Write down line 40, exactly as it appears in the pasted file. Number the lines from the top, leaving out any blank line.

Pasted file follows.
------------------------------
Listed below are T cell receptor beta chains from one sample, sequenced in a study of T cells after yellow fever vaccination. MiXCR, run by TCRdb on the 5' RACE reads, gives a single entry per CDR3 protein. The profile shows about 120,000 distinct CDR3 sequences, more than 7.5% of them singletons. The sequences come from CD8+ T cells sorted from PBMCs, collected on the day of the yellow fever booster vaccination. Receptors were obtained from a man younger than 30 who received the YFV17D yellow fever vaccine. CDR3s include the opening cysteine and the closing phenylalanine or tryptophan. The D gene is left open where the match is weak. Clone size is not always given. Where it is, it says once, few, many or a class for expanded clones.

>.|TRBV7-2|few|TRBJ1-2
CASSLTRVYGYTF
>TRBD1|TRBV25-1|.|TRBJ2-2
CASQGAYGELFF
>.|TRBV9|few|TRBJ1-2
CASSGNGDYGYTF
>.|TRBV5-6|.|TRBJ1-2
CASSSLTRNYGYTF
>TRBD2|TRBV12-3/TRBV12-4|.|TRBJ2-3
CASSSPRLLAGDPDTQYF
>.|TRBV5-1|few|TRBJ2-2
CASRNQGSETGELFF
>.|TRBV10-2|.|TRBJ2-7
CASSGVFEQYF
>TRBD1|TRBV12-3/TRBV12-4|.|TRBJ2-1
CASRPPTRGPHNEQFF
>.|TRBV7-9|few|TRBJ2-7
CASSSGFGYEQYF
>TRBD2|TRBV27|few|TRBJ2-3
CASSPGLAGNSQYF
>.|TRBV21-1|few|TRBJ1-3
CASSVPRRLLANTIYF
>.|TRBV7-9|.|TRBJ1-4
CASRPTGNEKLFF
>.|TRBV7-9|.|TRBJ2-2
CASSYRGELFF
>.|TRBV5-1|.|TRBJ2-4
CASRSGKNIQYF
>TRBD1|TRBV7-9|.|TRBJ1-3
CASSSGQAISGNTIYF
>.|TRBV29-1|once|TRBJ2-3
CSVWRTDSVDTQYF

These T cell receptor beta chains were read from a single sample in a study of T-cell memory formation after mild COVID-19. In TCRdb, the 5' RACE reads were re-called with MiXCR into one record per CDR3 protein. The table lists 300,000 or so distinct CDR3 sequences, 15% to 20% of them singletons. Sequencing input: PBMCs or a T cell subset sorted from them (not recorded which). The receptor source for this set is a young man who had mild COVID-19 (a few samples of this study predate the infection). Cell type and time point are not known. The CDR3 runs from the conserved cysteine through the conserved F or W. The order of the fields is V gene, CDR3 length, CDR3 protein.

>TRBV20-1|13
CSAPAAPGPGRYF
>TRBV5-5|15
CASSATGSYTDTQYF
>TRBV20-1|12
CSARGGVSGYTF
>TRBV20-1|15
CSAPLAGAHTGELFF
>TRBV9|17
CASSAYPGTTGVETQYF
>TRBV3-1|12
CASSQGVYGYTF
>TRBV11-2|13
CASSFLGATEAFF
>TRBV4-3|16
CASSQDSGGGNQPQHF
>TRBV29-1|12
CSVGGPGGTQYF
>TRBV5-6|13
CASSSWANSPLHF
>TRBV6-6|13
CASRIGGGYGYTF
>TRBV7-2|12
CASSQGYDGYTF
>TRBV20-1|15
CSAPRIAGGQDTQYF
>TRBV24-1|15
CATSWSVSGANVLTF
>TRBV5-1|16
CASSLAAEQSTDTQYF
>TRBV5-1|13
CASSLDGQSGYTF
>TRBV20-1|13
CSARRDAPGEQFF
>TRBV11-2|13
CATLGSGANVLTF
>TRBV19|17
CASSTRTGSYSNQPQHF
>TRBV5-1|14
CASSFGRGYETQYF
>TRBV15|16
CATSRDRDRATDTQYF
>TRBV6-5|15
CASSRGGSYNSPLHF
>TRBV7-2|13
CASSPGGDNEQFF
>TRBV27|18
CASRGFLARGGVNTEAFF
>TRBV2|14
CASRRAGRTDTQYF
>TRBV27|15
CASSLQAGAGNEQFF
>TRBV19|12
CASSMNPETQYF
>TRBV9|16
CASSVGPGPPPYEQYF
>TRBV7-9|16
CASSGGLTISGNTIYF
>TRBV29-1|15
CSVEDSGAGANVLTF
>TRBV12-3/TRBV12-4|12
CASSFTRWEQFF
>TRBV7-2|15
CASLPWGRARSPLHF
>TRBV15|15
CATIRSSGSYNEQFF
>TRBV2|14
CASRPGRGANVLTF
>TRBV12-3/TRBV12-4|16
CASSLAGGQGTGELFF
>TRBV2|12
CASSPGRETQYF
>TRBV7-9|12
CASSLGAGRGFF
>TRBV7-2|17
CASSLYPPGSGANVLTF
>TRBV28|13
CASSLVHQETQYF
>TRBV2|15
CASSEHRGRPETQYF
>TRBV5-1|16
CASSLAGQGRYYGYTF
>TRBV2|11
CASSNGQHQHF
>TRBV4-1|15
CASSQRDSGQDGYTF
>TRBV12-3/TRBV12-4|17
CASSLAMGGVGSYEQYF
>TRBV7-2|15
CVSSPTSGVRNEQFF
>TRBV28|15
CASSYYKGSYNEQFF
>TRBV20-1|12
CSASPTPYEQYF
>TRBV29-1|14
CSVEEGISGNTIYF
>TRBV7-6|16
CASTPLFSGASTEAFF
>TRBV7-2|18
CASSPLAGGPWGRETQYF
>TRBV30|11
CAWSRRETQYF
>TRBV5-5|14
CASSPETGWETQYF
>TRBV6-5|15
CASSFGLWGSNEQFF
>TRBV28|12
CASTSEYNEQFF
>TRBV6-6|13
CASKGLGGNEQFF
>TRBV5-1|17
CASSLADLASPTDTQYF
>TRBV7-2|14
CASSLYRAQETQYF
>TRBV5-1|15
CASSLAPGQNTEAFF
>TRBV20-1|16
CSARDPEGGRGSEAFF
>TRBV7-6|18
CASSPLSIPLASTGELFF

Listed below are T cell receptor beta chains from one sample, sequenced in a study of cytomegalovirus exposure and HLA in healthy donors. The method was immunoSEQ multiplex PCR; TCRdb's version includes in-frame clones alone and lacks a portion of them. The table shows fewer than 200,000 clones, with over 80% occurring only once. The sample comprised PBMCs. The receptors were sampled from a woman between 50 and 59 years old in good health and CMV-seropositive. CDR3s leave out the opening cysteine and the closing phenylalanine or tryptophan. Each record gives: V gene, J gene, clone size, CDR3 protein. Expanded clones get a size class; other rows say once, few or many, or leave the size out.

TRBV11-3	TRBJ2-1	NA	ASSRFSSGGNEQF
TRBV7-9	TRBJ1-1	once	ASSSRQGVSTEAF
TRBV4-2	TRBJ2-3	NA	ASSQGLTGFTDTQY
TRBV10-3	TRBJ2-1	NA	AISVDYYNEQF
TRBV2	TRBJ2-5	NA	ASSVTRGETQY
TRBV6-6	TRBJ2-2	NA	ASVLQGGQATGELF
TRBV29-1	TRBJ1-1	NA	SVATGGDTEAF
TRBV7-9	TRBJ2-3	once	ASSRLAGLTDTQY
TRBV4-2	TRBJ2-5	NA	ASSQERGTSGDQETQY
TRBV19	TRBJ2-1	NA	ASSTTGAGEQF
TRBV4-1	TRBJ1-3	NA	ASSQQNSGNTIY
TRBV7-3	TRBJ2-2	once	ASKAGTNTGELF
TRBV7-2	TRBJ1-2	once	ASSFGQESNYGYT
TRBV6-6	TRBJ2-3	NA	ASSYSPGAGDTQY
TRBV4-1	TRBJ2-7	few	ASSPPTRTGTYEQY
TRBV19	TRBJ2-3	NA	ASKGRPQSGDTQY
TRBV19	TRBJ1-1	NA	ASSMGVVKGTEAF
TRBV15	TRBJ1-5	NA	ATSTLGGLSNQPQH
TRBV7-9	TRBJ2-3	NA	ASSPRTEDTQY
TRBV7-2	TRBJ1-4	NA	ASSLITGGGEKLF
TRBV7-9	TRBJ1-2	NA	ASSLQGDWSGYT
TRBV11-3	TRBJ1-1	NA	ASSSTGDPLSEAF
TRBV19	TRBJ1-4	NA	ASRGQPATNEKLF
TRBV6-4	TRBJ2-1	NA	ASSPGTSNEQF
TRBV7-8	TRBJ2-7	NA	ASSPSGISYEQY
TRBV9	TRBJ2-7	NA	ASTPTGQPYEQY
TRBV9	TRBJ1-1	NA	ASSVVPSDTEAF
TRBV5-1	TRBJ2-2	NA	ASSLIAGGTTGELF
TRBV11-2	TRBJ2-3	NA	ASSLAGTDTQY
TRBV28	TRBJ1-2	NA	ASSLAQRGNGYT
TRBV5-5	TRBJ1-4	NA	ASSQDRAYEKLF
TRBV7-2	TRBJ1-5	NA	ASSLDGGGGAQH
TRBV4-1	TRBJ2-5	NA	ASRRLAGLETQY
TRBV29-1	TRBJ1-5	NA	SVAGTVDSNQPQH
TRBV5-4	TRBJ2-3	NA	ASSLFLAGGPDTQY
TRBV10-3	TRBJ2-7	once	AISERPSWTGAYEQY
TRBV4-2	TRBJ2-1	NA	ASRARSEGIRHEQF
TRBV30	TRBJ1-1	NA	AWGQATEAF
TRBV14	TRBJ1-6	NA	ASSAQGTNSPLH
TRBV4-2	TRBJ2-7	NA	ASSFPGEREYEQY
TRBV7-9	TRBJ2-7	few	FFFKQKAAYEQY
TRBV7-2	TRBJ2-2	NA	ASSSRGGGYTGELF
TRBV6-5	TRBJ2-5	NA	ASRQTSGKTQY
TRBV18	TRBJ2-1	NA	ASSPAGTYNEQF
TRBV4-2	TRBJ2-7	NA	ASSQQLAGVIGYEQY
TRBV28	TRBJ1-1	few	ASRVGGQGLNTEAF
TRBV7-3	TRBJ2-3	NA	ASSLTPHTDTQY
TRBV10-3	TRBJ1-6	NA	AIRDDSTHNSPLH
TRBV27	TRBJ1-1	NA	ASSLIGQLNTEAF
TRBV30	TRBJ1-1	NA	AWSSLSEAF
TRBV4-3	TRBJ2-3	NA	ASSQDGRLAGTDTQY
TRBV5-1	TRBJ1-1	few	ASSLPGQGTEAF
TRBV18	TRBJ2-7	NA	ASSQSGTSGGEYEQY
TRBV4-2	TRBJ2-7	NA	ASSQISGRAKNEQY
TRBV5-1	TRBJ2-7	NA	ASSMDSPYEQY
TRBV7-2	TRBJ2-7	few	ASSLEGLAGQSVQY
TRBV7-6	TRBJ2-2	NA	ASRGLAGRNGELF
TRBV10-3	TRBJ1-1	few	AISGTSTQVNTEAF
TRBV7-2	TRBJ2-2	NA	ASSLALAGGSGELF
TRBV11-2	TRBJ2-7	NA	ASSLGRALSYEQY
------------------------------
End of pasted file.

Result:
CSARGGVSGYTF